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Marc Narducci: It's what you do with scholarship, not number offered

Ijalana, Szczur made the most of their lone college offer, which came from Villanova.

This is a time of heightened expectations and sometimes broken hearts for senior high school football players with college aspirations.

The recruiting period has heated up, with the National Letter of Intent day of Feb. 2 not that far away.

Earning a football scholarship is an exhilarating experience, just as being snubbed by schools is deflating.

Yet not all players who are offered pan out, and, conversely, those who received scant attention have often enjoyed exemplary careers.

Two of the players in the latter category are at Villanova: Matt Szczur, of Lower Cape May, and Ben Ijalana, of Rancocas Valley.

It would be an understatement to suggest that both players were lightly regarded coming out of high school.

The total number of scholarship offers both had was a whopping two.

That's right, one each, with Villanova being the only suitor.

Seems as if things have turned out pretty well for both of them.

Szczur was an all-American receiver last year as Villanova won the NCAA Football Championship Subdivision title.

Hampered by a high-ankle sprain this season, Szczur rushed for three touchdowns, had another receiving, and threw a touchdown pass in last week's 42-24, quarterfinal victory over Appalachian State.

The Wildcats will visit Eastern Washington on Friday for a national semifinal. Szczur, who signed with the Chicago Cubs after being drafted in the fifth round of the Major League Baseball draft, is considered a potential NFL prospect.

Ijalana is even more of an NFL prospect. This season, the 6-foot-4, 320-pound offensive tackle was named an FCS all-American by the American Football Coaches Association.

He has made 52 career starts and has been invited to play in this year's Senior Bowl.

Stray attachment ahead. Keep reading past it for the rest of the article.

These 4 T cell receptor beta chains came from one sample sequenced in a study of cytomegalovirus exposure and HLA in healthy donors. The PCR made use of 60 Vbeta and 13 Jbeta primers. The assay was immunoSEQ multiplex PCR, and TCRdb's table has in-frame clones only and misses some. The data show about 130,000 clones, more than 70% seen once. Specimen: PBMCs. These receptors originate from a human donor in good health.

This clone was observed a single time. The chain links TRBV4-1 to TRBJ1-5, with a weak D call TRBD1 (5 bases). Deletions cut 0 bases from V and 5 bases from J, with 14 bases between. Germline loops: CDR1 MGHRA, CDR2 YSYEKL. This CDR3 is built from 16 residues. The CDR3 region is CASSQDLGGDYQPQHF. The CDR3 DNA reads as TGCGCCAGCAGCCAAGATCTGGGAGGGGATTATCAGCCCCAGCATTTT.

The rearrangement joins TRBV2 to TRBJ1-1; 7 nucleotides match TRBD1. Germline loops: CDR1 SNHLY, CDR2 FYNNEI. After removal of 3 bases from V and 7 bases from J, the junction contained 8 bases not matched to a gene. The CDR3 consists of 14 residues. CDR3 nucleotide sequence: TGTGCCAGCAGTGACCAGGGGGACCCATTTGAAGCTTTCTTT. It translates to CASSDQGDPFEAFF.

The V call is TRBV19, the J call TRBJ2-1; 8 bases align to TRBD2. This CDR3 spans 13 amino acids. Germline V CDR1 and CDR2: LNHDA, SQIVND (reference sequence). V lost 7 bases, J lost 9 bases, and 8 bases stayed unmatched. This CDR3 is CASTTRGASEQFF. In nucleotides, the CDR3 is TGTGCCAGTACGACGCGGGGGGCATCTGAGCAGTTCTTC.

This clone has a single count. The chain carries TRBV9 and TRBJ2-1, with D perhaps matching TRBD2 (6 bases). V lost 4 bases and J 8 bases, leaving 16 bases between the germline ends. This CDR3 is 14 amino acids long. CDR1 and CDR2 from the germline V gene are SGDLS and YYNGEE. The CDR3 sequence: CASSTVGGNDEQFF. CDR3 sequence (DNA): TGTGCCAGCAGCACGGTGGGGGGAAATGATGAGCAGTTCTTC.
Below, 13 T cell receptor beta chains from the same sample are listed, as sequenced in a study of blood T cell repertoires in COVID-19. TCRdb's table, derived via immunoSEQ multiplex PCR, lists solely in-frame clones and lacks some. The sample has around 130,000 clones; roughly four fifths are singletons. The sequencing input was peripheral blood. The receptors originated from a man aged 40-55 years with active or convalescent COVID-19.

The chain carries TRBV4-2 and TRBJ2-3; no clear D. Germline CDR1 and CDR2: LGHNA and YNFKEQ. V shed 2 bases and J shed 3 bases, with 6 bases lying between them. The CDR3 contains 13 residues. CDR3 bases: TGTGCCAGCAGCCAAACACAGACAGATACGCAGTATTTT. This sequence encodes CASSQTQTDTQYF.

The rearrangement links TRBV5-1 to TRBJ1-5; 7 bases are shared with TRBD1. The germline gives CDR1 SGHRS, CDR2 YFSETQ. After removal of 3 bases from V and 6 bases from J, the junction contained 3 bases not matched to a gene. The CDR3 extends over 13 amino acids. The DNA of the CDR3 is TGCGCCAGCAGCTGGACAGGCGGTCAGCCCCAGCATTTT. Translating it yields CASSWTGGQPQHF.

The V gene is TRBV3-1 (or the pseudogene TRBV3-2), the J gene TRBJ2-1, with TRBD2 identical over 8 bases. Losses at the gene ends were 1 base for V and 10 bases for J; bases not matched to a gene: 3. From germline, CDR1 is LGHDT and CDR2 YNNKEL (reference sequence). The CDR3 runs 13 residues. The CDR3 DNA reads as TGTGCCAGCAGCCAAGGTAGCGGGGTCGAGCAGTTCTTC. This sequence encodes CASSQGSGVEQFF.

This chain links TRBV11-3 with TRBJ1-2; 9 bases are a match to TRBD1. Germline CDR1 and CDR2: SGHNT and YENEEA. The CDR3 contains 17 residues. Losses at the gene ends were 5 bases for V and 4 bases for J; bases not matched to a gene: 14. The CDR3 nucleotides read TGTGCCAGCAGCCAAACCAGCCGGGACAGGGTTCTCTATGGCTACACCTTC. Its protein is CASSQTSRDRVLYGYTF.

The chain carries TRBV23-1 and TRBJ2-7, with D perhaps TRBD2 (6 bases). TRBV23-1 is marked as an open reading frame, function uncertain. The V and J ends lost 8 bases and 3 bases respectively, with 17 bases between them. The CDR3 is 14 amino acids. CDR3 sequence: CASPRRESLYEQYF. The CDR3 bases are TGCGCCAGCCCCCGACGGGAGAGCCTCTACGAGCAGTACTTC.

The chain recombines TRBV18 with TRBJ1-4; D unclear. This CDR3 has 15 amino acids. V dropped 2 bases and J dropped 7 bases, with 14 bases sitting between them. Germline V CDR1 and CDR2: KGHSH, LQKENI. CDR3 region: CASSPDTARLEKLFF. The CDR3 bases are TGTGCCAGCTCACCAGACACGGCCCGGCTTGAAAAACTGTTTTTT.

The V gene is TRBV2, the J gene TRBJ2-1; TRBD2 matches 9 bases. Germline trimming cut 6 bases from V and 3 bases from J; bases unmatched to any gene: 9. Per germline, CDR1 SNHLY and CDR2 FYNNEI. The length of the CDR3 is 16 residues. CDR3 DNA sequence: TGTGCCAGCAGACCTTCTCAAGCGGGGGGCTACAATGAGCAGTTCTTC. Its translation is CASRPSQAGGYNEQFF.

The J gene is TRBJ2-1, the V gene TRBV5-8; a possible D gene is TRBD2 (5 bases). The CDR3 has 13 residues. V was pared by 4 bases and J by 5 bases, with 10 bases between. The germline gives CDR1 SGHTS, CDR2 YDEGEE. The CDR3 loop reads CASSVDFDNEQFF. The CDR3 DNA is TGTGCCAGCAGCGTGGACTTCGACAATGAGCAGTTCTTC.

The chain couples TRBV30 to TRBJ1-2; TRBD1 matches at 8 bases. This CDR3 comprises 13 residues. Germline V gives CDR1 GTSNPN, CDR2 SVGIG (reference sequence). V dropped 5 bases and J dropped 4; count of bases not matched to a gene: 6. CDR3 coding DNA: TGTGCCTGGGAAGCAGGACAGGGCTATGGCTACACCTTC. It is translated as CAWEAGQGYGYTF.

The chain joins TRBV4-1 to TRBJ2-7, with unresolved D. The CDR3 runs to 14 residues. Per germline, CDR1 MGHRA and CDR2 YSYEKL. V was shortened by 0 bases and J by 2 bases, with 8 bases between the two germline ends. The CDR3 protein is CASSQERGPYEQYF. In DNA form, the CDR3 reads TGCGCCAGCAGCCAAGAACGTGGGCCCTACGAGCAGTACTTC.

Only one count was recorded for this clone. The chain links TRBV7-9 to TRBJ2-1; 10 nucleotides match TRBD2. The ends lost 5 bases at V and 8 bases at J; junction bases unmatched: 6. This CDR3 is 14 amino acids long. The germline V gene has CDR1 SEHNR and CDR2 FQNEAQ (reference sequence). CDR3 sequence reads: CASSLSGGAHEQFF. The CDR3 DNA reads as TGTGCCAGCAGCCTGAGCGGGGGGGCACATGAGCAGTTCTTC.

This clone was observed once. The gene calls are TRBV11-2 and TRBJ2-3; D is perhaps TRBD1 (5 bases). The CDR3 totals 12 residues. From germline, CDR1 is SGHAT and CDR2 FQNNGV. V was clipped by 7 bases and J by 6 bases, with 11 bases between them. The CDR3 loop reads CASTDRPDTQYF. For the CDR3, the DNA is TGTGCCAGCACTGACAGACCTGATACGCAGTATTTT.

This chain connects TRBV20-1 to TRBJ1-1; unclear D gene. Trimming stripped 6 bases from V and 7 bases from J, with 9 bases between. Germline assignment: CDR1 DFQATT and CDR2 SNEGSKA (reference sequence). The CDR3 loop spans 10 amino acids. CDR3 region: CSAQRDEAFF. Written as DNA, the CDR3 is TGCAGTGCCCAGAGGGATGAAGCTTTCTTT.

One offer for each?

It's hard to believe.

"I don't have a clue why only one offer," Szczur said. "I went to combines and junior days and ran awesome times but never got any offers other than Villanova."

The Villanova staff certainly noticed those awesome times.

"We had him at our camp, and he was so fast," Villanova coach Andy Talley said. "He said he wanted to play both sports, and we told him he could because we thought he'd be a great addition to the football team."

Szczur says his desire to be a two-sport college athlete might have scared away some schools. Plus, he played at Lower Cape May, which went 7-3 during his senior year but is not a school frequently visited by recruiters.

"That could have been part of it," he said.

As for Ijalana, he played for a struggling Rancocas Valley program that went 3-7 in his junior year and 1-9 in his senior season.

Villanova offered him a scholarship in the summer before his senior year.

"He came to our one-day camp, and our line coach, Mark Ferrante, said: 'You should see this kid, he has great feet and is going to be huge, is a wrestler, has great balance, and he has the best feet of any recruit I've ever seen,' " Talley said.

"He is an academic kid, so we offered him a scholarship and he accepted the next day."

Now the NFL beckons.

"The NFL people feel he will be a second- or third-round pick," Talley said.

That was the furthest thing from Ijalana's mind when he accepted his scholarship to Villanova.

"I was happy to be going to school for free," he said. "I didn't imagine 52 starts later I would be where I am."

Instead of feeling slighted that more schools didn't contact him, Ijalana was grateful for the chance he received, and he has certainly made the most of it.

"It's good to show you can survive and kind of compete, and I jumped in the strength and conditioning program we had at Villanova," Ijalana said. "This place has been awesome for me."

The same has been the case with Szczur.

"All of the guys in our class didn't care how many offers we had in high school," he said. "Once we got here, it was all about being part of Villanova, helping the program win."

That has certainly happened.

What is often forgotten about recruiting players is that some peak in high school while others continue to show gradual - or, in the case of Szczur and Ijalana - stunning improvement.

So any recruit who is down in the dumps about not receiving many offers can look at these two Villanova players as inspiration. A recruit should realize that it is not how many offers he receives, but what he does with the chance he is given that is always the defining measure.

Marc Narducci: Jersey Fresh

Former South Jersey players on the roster for Villanova, which will play in the Football Championship Subdivision semifinals Friday night at Eastern Washington.

Player   Yr.   Pos.   High school   

Donald Davis   Soph.   DL   Glassboro

Ben Ijalana   Sr.   OL   Rancocas Valley

Craig James   Fr.   DB   Oakcrest

Antoine Lewis   Fr.   DL   Mainland

Eric Loper   Soph.   DB   Timber Creek

Austin Medley   Fr.   RB   Delsea

Kenny Miles   Soph.   WR   Buena

Corey Reeder   Fr.   WR   Pemberton

Mikey Reynolds   Jr.   WR   Moorestown

Matt Szczur   Sr.   WR   Lower Cape May

Dustin Thomas   Fr.   QB   St. Augustine

Norman White   Jr.   WR   St. Joseph's

- Marc Narducci